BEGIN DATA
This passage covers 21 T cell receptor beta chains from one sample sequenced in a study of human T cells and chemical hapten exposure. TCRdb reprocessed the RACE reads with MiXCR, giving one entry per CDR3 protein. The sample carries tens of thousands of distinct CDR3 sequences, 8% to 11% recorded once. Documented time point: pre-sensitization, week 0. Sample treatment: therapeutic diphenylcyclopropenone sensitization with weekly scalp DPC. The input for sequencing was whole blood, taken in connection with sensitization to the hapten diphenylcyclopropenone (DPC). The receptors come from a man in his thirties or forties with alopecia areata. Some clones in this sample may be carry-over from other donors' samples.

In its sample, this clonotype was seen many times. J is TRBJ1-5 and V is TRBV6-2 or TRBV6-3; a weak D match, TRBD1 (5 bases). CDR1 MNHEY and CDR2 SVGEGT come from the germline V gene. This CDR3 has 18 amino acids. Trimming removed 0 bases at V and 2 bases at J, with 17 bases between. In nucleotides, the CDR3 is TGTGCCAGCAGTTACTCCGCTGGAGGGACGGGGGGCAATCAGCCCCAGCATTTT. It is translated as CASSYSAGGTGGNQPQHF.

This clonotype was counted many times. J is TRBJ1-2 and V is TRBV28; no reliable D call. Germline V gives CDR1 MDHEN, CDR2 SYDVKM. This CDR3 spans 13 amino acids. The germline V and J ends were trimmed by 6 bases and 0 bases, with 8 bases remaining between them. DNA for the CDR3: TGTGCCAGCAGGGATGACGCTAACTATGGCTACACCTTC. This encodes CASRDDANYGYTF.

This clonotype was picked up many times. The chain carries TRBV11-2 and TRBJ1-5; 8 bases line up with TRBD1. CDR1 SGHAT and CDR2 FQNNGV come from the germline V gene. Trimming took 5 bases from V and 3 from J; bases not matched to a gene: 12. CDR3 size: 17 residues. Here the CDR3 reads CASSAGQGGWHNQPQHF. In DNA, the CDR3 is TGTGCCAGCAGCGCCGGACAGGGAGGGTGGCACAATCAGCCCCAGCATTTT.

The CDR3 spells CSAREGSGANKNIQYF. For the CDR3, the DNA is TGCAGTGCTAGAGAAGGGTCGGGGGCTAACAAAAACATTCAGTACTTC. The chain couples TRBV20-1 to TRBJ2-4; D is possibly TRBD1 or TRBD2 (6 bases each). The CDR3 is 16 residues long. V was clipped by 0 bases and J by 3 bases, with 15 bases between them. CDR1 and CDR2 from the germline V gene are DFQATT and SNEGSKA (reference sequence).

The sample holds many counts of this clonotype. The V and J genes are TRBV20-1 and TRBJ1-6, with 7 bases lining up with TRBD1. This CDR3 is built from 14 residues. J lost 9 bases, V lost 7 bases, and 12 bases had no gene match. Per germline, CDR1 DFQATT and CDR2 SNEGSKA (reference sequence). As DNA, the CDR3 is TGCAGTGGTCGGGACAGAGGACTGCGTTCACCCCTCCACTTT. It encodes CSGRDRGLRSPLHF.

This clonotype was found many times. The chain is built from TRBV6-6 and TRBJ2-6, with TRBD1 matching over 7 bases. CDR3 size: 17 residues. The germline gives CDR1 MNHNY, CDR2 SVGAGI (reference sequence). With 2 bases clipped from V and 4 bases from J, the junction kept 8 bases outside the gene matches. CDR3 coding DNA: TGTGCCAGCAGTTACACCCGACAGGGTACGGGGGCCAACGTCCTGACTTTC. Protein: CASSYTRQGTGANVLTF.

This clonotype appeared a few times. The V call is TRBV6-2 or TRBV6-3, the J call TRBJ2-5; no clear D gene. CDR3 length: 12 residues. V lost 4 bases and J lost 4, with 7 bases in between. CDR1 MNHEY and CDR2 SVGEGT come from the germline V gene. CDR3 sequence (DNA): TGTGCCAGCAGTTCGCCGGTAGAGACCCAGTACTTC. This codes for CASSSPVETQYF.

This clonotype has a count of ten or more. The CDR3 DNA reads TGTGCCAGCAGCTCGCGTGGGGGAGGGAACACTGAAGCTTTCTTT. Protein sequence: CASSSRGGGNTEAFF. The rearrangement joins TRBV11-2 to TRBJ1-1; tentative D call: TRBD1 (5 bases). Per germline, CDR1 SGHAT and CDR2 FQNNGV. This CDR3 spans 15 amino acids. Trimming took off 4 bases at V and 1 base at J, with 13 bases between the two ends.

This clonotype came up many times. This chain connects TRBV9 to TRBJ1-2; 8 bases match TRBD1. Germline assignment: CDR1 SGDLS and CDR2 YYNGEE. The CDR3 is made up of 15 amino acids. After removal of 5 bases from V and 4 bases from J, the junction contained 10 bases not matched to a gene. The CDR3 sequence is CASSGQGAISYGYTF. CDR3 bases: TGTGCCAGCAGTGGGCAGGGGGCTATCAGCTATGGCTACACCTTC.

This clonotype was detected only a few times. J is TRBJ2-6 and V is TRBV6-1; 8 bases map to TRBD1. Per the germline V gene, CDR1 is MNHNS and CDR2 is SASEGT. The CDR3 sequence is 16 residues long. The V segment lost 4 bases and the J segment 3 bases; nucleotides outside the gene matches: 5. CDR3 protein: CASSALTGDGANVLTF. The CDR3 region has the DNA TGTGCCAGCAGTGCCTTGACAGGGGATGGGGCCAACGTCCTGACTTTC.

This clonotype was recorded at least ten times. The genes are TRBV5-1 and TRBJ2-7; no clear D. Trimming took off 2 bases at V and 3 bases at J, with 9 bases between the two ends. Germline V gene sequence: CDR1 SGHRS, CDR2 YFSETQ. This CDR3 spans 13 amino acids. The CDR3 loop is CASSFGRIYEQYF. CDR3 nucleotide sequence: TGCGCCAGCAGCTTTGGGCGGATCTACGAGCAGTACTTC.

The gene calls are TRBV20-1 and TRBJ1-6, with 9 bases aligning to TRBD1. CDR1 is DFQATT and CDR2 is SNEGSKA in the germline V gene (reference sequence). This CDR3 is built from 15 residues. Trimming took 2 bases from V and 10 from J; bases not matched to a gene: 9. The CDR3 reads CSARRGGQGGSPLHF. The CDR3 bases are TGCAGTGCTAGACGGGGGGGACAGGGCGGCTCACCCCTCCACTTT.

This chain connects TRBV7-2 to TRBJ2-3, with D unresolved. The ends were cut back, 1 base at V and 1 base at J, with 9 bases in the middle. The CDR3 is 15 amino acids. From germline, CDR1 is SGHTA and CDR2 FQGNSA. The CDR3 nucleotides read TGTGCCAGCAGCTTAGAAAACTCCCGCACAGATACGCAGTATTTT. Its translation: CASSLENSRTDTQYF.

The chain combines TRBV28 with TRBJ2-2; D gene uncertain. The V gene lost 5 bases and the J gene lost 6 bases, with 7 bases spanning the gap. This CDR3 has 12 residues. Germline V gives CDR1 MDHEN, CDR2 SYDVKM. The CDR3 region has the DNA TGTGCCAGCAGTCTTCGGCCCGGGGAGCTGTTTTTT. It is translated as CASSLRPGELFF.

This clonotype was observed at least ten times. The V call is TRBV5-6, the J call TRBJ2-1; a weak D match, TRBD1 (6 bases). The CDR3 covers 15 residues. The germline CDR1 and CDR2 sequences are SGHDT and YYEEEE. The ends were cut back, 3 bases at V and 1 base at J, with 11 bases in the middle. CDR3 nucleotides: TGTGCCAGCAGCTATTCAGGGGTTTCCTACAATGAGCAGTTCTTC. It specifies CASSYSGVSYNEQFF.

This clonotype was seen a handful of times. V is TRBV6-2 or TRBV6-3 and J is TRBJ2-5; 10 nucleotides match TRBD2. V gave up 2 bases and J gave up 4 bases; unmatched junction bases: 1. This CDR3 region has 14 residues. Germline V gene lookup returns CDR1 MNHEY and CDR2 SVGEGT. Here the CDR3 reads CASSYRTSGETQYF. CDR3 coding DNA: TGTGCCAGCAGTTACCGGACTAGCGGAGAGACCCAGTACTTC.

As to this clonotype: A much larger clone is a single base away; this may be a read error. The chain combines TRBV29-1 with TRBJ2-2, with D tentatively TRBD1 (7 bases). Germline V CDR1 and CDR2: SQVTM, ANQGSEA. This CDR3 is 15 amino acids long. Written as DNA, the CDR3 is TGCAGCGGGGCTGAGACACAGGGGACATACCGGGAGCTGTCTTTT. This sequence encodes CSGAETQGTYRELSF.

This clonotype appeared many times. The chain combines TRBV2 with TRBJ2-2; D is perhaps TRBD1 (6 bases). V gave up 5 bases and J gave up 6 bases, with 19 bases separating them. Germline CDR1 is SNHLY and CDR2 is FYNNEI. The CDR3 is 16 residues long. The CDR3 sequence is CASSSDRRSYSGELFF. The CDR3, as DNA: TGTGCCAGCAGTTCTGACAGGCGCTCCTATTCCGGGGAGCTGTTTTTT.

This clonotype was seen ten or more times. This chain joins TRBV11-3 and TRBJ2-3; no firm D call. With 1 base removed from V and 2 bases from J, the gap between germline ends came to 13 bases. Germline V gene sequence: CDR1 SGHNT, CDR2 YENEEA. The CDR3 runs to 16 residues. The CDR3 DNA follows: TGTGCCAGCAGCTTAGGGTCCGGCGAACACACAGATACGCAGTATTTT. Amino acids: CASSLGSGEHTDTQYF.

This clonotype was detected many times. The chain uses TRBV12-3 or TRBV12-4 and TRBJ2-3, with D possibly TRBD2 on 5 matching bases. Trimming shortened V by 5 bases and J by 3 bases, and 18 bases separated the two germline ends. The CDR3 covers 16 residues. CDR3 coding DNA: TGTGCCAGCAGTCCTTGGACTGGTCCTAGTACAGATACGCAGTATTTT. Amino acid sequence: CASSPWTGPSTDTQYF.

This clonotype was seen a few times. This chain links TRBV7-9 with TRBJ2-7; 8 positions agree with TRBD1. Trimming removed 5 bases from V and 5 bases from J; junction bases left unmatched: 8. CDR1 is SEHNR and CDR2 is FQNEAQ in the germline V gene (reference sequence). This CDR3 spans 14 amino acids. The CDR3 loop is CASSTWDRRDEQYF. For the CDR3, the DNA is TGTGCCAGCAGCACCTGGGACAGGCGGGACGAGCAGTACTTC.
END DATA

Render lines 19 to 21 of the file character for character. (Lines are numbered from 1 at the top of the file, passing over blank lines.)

This clonotype appeared many times. The chain combines TRBV2 with TRBJ2-2; D is perhaps TRBD1 (6 bases). V gave up 5 bases and J gave up 6 bases, with 19 bases separating them. Germline CDR1 is SNHLY and CDR2 is FYNNEI. The CDR3 is 16 residues long. The CDR3 sequence is CASSSDRRSYSGELFF. The CDR3, as DNA: TGTGCCAGCAGTTCTGACAGGCGCTCCTATTCCGGGGAGCTGTTTTTT.

This clonotype was seen ten or more times. This chain joins TRBV11-3 and TRBJ2-3; no firm D call. With 1 base removed from V and 2 bases from J, the gap between germline ends came to 13 bases. Germline V gene sequence: CDR1 SGHNT, CDR2 YENEEA. The CDR3 runs to 16 residues. The CDR3 DNA follows: TGTGCCAGCAGCTTAGGGTCCGGCGAACACACAGATACGCAGTATTTT. Amino acids: CASSLGSGEHTDTQYF.

This clonotype was detected many times. The chain uses TRBV12-3 or TRBV12-4 and TRBJ2-3, with D possibly TRBD2 on 5 matching bases. Trimming shortened V by 5 bases and J by 3 bases, and 18 bases separated the two germline ends. The CDR3 covers 16 residues. CDR3 coding DNA: TGTGCCAGCAGTCCTTGGACTGGTCCTAGTACAGATACGCAGTATTTT. Amino acid sequence: CASSPWTGPSTDTQYF.